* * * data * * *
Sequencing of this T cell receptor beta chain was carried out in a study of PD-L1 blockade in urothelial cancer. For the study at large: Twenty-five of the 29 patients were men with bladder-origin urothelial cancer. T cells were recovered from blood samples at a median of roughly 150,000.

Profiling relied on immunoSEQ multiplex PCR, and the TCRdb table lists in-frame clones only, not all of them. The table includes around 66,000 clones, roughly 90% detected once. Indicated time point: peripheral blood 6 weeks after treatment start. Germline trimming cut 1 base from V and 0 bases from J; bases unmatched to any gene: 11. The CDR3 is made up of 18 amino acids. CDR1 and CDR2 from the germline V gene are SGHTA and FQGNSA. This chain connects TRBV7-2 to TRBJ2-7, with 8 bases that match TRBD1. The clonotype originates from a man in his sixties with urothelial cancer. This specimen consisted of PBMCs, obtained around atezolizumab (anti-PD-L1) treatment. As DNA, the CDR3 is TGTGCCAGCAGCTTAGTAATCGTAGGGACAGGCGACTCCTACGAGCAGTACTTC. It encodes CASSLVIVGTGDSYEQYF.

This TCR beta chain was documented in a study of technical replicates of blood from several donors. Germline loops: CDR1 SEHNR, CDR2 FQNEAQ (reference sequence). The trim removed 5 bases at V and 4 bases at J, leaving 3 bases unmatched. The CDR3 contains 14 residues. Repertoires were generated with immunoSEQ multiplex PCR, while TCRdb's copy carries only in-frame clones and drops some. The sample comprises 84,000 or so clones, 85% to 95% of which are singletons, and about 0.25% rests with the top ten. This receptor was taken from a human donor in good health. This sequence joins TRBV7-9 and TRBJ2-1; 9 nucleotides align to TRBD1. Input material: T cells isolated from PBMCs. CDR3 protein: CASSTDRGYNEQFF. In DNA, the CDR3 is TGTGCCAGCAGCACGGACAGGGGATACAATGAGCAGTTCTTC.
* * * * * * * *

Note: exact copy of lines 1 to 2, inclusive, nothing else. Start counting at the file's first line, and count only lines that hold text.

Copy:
Sequencing of this T cell receptor beta chain was carried out in a study of PD-L1 blockade in urothelial cancer. For the study at large: Twenty-five of the 29 patients were men with bladder-origin urothelial cancer. T cells were recovered from blood samples at a median of roughly 150,000.

Profiling relied on immunoSEQ multiplex PCR, and the TCRdb table lists in-frame clones only, not all of them. The table includes around 66,000 clones, roughly 90% detected once. Indicated time point: peripheral blood 6 weeks after treatment start. Germline trimming cut 1 base from V and 0 bases from J; bases unmatched to any gene: 11. The CDR3 is made up of 18 amino acids. CDR1 and CDR2 from the germline V gene are SGHTA and FQGNSA. This chain connects TRBV7-2 to TRBJ2-7, with 8 bases that match TRBD1. The clonotype originates from a man in his sixties with urothelial cancer. This specimen consisted of PBMCs, obtained around atezolizumab (anti-PD-L1) treatment. As DNA, the CDR3 is TGTGCCAGCAGCTTAGTAATCGTAGGGACAGGCGACTCCTACGAGCAGTACTTC. It encodes CASSLVIVGTGDSYEQYF.